MIAMI –– Against a backdrop of fear of reprisals back home, reports of human rights abuses and widespread media censorship, Venezuelan Americans in South Florida are crying foul over alleged electoral obstructions ahead of upcoming presidential elections in their homeland.
Charges of betrayal and violations of international law have fueled distrust and anger among Venezuelan Americans who say that the decision by Venezuelan President Hugo Chavez to close a consulate in Miami earlier this year threatens to disenfranchise them.
The closure — the result of a diplomatic tit-for-tat involving the State Department — leaves an estimated 20,000 registered Venezuelan voters in South Florida and thousands more in Georgia, North Carolina and South Carolina with no option but to travel to the Venezuelan consulate in New Orleans to cast their ballots if they want a say in the Oct. 7 election.
Observers argued the consulate’s closure was meant to punish Florida’s vocal critics of the Chavez regime and to improve his chances of adding a third term to the presidency he first assumed in 1999.
“This is inexcusable, not opening a voting center here in Miami,” said Beatriz Olavarria, who is handling logistics for what may be a large-scale effort to transport registered voters from South Florida to New Orleans, home to the nearest Venezuelan consulate some 1,000 miles away.
Olavarria, a graduate of Rosarian Academy, a Catholic prep school in West Palm Beach, Fla., said an appeal of the decision was denied. She said she does not know how many Venezuelan voters would be willing to commit the time and resources to travel out of state to cast their vote.
However, Florida’s Venezuelan community wants to send a message that it is not apathetic about the country’s elections, she added.
“It is their duty to do and right to vote,” Olavarria said. “Outside of Venezuela it is a genuine vote and no one is afraid to vote, but inside Venezuela people are terrified of voting and the consequences it may have for your life and work. So we do have a responsibility to act here in this comfort zone.”
The voter delegation is planning to meet for a Mass and a send-off to New Orleans Sept. 28 at the Shrine Our Lady Of Charity in Miami. Buses are expected to depart two days before the election. Some voters are planning to fly or make private travel arrangements.
Venezuelan Americans said the upcoming election is crucial for most of Latin America because Venezuela has been pivotal in the region for more than a decade as the Chavez government has forged strong ties with new left-leaning presidencies in neighboring countries and has maintained strong ties with Cuba.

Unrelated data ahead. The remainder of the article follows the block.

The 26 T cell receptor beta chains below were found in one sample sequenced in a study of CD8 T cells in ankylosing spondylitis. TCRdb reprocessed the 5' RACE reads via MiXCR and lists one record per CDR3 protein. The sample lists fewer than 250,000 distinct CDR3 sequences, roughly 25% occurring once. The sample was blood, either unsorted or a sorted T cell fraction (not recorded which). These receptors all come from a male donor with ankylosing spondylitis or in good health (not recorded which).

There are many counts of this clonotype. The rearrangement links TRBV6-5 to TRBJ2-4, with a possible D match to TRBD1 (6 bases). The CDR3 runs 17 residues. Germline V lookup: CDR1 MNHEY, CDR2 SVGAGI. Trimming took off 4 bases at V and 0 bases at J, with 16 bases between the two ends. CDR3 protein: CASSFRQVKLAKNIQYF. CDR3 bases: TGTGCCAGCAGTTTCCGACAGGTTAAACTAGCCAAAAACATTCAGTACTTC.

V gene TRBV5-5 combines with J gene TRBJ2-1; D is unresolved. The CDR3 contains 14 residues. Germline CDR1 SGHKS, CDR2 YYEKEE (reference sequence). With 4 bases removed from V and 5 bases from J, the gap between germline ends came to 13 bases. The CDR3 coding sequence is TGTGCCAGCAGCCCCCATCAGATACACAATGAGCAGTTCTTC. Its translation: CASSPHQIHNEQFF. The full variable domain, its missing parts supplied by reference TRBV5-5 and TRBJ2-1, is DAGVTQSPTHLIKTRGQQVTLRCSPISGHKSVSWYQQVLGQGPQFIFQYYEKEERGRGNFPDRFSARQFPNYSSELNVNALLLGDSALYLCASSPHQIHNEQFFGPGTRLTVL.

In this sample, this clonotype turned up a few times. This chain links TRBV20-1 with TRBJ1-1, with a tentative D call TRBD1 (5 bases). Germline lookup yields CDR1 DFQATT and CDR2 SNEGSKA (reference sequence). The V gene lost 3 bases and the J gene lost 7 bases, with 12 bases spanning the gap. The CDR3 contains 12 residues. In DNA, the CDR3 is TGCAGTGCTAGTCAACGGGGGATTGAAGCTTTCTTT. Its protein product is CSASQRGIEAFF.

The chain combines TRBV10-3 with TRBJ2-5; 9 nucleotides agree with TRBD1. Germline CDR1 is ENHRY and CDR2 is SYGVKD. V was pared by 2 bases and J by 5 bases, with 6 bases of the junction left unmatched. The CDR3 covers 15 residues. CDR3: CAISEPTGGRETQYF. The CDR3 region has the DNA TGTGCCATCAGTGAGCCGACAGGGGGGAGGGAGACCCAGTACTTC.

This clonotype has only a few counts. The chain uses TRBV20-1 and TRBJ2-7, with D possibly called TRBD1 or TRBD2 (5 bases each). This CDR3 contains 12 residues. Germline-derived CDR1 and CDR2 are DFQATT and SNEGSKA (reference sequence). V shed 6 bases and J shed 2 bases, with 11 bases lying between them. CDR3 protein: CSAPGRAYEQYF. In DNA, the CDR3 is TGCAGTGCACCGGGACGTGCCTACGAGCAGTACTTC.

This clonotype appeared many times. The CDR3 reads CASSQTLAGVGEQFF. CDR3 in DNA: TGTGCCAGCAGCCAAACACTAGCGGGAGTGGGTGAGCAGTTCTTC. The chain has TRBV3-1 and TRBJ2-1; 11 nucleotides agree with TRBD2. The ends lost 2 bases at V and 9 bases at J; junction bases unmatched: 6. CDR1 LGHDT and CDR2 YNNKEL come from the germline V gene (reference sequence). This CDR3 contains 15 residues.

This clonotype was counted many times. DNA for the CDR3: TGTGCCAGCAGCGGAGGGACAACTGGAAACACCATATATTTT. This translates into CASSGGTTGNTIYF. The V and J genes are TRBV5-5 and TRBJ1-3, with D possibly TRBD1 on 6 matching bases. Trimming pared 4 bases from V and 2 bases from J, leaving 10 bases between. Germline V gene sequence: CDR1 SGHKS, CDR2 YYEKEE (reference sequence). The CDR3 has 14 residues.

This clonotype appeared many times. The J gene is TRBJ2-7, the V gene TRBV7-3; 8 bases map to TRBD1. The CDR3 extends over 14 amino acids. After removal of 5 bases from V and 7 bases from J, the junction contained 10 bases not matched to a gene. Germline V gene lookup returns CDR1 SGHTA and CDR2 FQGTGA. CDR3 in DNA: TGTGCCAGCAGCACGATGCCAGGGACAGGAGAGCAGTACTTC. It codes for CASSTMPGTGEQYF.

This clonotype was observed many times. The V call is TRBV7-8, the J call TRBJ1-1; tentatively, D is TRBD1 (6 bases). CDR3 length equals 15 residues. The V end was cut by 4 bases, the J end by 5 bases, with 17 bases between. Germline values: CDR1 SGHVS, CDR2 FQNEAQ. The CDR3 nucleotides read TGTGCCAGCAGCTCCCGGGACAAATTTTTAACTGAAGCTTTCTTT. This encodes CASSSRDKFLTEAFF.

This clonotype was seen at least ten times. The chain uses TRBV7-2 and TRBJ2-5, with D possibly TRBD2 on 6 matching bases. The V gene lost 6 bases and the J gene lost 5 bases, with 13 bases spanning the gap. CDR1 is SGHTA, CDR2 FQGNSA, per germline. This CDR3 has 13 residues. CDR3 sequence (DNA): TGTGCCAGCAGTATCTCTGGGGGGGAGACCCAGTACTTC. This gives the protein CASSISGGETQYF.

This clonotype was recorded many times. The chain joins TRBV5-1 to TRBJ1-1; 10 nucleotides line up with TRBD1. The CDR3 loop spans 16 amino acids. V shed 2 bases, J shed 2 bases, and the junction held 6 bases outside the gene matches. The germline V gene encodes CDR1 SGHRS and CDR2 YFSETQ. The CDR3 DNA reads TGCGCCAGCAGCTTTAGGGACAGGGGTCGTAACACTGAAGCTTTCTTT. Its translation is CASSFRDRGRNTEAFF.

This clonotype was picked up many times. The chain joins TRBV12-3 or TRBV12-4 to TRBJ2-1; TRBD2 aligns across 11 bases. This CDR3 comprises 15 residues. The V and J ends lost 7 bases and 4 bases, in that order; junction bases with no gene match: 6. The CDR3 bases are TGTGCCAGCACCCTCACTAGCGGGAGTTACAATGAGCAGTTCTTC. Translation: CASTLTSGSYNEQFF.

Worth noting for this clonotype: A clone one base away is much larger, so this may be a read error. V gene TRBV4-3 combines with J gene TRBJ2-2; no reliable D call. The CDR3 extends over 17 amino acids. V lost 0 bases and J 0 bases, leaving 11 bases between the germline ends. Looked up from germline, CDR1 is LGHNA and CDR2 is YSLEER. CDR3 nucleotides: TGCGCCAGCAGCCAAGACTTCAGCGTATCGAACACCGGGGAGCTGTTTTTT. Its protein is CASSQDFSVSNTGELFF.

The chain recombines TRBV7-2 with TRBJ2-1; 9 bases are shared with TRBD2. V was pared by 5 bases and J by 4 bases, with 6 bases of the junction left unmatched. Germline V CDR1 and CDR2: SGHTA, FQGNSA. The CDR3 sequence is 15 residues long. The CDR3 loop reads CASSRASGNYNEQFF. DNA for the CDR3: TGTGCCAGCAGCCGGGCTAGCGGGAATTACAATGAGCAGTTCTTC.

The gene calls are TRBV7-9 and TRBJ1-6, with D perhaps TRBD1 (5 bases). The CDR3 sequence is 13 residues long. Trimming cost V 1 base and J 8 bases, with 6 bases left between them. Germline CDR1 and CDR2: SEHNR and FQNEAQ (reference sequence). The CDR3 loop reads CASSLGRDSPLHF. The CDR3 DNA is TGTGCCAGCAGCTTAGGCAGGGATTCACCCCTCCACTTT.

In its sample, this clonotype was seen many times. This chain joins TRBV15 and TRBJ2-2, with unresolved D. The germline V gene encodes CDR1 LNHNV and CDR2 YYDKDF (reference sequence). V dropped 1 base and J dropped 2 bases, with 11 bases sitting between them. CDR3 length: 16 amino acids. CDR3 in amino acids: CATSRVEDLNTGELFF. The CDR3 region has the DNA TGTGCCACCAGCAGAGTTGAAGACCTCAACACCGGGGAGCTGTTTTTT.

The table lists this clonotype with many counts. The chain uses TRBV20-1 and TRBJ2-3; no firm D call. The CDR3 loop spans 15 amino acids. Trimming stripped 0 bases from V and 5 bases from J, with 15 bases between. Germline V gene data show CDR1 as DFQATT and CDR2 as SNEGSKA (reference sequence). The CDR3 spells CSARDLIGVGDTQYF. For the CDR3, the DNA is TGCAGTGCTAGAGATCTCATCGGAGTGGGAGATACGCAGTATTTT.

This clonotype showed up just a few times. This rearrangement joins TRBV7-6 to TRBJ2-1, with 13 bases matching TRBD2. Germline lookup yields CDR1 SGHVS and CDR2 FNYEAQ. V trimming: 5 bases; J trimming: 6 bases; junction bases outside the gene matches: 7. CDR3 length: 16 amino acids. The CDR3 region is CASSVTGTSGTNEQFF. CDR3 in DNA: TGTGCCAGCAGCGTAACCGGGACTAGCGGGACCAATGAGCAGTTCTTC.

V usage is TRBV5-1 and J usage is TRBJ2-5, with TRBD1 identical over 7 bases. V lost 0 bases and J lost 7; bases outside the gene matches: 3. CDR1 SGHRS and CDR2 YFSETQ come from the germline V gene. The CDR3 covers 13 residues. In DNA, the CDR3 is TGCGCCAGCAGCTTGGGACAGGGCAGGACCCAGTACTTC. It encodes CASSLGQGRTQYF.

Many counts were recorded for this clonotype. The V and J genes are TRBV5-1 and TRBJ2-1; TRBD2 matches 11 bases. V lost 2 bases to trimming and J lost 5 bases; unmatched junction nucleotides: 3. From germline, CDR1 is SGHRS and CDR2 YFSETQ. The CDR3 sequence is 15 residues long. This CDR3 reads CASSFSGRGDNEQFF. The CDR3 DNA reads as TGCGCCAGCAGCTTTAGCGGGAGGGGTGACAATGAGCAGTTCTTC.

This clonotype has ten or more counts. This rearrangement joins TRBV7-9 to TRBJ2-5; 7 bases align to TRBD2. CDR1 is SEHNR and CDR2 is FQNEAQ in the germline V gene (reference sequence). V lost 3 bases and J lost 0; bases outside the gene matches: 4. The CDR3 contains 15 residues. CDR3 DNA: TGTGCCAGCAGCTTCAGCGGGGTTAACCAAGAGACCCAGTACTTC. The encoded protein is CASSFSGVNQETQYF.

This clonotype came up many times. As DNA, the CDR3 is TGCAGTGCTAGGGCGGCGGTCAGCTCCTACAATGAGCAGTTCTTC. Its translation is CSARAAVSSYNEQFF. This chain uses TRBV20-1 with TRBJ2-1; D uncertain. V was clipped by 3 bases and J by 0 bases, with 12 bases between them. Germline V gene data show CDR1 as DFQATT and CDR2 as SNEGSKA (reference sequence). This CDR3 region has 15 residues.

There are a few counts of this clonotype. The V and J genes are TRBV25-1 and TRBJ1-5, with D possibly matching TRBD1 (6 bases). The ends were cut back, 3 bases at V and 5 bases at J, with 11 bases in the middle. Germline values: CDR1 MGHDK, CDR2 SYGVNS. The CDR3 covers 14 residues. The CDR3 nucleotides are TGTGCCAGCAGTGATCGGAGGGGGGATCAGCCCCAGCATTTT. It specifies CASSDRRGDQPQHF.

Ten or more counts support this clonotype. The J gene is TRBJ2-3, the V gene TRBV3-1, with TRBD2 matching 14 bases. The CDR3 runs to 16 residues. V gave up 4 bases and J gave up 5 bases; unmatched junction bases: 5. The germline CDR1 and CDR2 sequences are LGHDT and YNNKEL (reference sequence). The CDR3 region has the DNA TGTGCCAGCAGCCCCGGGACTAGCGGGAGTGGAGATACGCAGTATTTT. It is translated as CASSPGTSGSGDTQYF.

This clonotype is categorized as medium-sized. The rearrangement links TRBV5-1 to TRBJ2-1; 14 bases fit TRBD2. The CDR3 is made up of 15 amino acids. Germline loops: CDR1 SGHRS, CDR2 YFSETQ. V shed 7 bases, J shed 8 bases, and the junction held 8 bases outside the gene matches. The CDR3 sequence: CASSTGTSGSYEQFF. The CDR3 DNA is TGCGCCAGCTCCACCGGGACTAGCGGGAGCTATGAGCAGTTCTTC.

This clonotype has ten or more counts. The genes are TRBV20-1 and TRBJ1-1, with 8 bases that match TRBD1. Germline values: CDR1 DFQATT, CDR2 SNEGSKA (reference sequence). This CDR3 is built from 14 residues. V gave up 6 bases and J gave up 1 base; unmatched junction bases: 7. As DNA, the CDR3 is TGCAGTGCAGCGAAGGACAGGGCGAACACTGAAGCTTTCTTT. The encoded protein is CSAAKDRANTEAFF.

“The churches are asking people to vote and asking the Venezuelan government to respect the will of the people,” said Elio Aponte, president of the Organization of Venezuelans in Exile. He came to the U.S. seeking asylum after Venezuela declared ORVEZ to be a terrorist organization.
More of the estimated 200,000 Venezuelans in the South would register to vote were it not for the fact that they recently were asked by Venezuelan officials to provide personal information outside the norm as they inquired about registering to vote, Aponte said. The fear is that such information could be used by the Venezuelan government to block their asylum requests in the U.S., he explained.
Gisela Parra, a former judge in Venezuela who was granted political asylum in the United States in 2006 who is now a vocal leader of the Chavez opposition in Miami, told CNS that Venezuela’s decision to close the regional consulate violates the country’s constitution, election laws and international treaties.
“The constitution of Venezuela sets that the electoral of Venezuela is independent and autonomous, and therefore the closure of the consulate shouldn’t prevent that they place a polling station in Miami,” she said. “It is unconstitutional and illegal, and also a serious violation of political rights, political participation and the suffrage of Venezuelan voters.”
Ernesto Ackerman, who conducts voting drives for the nonprofit Independent Venezuelan-American Citizens, acknowledged that 20,000 votes may not affect the election’s outcome, but that it is important for people to cast ballots. He also expressed concern about the disruption that the consulate’s closure has caused for many business and the daily life of Venezuelans seeking visas and other assistance.
“I used do a million dollars in sales a year in Venezuela and now I am doing $100,000, but I really don’t care: I want democracy and liberty for my country,” he said.
“I predict that the people in Venezuela will go out to vote, but what will happen after? Tyranny doesn’t go away, and so the challenge will be to recuperate democracy,” he said.